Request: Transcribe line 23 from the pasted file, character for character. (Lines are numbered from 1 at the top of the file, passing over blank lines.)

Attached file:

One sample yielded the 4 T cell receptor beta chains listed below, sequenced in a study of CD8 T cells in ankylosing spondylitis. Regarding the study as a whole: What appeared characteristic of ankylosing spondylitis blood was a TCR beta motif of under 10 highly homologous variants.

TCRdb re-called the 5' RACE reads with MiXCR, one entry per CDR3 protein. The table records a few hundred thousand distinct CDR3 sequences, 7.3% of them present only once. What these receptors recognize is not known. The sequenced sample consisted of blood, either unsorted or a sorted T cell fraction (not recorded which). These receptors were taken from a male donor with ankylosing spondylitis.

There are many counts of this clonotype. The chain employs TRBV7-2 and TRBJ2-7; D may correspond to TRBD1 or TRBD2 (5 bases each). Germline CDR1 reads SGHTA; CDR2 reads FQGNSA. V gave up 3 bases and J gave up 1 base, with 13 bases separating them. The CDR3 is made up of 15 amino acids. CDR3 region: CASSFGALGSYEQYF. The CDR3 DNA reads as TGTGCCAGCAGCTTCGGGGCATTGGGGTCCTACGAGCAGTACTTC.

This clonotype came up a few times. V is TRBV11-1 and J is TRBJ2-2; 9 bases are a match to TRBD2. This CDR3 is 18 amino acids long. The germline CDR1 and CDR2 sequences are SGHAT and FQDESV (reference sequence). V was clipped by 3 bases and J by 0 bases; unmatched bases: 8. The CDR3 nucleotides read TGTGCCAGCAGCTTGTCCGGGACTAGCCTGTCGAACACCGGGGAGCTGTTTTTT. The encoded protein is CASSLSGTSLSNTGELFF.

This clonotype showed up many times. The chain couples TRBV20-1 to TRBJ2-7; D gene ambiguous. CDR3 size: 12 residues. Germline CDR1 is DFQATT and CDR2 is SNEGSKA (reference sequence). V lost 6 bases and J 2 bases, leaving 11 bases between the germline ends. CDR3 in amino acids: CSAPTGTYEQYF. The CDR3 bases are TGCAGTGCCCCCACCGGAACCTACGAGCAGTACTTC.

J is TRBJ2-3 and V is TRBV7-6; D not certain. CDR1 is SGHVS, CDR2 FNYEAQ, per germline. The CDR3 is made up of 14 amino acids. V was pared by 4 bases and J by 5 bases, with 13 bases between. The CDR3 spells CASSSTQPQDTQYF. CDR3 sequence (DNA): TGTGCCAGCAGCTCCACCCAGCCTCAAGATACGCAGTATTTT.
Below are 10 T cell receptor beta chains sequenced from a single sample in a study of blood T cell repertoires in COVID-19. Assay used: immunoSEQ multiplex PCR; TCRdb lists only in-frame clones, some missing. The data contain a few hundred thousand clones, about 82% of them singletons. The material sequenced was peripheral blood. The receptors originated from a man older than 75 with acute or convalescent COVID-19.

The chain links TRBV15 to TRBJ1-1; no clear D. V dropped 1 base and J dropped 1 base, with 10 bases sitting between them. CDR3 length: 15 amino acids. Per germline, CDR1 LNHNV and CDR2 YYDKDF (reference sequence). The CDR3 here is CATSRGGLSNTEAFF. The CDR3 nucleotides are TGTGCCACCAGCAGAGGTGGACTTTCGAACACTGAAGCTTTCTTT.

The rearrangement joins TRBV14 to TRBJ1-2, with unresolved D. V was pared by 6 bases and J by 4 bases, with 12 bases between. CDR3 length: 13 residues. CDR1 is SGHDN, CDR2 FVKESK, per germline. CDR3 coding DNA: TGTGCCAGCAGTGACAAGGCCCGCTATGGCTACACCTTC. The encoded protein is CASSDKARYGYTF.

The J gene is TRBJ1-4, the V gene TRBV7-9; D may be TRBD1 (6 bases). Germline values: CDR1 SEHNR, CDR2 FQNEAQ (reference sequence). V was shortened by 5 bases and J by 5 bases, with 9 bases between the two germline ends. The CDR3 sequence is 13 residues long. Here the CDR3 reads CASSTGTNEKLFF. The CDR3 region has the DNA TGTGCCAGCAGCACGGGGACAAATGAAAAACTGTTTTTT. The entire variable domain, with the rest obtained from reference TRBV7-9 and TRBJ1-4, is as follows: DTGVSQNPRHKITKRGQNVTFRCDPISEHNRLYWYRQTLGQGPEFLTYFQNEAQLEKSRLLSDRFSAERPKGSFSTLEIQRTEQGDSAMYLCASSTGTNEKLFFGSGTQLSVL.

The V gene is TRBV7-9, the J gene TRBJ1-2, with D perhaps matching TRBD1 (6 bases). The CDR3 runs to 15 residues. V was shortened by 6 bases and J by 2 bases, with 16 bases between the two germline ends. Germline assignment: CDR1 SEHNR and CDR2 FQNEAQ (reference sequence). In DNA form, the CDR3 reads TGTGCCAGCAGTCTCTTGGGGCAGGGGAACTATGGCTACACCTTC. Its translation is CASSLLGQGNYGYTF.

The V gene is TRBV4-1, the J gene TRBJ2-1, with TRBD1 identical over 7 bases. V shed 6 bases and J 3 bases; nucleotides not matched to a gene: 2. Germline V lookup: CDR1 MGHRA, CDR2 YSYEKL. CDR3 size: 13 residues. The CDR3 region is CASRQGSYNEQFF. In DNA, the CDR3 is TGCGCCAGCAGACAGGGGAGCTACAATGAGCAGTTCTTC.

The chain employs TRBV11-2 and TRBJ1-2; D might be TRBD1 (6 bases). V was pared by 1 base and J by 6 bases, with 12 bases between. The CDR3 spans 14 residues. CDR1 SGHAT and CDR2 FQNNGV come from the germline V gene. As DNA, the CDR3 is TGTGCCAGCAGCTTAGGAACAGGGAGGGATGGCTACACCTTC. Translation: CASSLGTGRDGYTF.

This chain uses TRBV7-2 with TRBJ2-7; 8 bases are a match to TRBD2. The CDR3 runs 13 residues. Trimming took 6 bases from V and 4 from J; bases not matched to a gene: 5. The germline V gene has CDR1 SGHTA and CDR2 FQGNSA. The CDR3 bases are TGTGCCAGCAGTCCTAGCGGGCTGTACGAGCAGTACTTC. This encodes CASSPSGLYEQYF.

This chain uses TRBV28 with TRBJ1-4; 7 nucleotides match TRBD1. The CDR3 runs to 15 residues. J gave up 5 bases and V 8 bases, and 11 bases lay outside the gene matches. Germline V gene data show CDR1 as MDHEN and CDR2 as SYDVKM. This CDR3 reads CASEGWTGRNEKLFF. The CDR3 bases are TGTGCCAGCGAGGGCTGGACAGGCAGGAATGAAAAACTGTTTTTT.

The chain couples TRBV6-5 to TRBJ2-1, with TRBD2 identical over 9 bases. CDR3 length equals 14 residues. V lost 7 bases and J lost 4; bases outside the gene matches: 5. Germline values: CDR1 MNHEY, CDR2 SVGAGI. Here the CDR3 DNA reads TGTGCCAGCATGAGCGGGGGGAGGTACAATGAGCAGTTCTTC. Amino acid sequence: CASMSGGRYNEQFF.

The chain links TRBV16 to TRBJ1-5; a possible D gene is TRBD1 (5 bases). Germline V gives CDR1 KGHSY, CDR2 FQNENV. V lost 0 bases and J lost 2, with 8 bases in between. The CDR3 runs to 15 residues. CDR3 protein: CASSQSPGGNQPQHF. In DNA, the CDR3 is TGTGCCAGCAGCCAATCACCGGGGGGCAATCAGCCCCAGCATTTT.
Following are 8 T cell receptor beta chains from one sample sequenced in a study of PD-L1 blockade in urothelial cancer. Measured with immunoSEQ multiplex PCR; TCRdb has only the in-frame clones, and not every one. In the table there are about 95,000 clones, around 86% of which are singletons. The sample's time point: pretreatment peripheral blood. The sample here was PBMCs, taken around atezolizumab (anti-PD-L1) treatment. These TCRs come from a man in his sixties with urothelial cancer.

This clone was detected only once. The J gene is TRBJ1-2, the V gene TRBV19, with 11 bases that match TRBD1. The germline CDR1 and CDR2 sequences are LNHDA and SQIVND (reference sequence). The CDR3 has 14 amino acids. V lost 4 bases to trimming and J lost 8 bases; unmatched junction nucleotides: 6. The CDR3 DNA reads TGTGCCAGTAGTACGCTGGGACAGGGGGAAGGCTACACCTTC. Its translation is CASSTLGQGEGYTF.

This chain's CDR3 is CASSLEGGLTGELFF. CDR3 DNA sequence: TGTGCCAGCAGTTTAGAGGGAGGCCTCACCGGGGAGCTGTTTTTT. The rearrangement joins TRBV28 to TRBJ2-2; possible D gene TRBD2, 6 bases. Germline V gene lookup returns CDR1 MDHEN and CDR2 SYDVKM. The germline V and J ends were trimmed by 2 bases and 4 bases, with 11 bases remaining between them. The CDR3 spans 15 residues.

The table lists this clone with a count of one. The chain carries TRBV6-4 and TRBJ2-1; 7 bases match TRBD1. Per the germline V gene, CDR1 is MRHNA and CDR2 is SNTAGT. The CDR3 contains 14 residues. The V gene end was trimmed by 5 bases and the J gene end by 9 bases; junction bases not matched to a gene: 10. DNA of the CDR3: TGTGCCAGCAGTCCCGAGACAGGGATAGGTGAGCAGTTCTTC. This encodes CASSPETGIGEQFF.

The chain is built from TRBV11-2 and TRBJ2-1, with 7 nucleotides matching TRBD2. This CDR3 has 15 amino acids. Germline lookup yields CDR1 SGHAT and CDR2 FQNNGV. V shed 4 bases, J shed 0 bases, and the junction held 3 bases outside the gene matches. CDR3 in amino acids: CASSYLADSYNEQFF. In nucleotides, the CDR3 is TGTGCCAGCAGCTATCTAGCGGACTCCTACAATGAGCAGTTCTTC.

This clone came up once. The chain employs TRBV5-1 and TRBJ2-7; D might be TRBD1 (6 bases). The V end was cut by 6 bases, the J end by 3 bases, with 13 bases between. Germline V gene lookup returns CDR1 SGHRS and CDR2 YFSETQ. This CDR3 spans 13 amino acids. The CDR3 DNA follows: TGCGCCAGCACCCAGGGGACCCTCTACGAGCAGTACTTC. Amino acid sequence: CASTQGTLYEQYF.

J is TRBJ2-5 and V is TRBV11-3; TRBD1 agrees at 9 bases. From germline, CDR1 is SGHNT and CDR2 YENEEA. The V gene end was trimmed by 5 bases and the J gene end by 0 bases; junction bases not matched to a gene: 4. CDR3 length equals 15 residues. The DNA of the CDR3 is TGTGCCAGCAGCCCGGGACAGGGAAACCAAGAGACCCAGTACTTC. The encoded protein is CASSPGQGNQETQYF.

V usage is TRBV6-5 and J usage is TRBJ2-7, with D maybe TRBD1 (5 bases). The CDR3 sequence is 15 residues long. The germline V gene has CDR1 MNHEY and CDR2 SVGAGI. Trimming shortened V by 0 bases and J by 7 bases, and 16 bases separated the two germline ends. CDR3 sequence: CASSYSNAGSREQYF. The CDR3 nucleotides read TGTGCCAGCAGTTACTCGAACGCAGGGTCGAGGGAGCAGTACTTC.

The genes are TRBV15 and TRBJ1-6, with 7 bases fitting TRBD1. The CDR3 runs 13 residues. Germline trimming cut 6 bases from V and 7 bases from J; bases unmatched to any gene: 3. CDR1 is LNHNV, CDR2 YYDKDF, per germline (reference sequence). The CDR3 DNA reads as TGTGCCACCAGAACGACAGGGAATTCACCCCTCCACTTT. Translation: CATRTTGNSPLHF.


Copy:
This clone came up once. The chain employs TRBV5-1 and TRBJ2-7; D might be TRBD1 (6 bases). The V end was cut by 6 bases, the J end by 3 bases, with 13 bases between. Germline V gene lookup returns CDR1 SGHRS and CDR2 YFSETQ. This CDR3 spans 13 amino acids. The CDR3 DNA follows: TGCGCCAGCACCCAGGGGACCCTCTACGAGCAGTACTTC. Amino acid sequence: CASTQGTLYEQYF.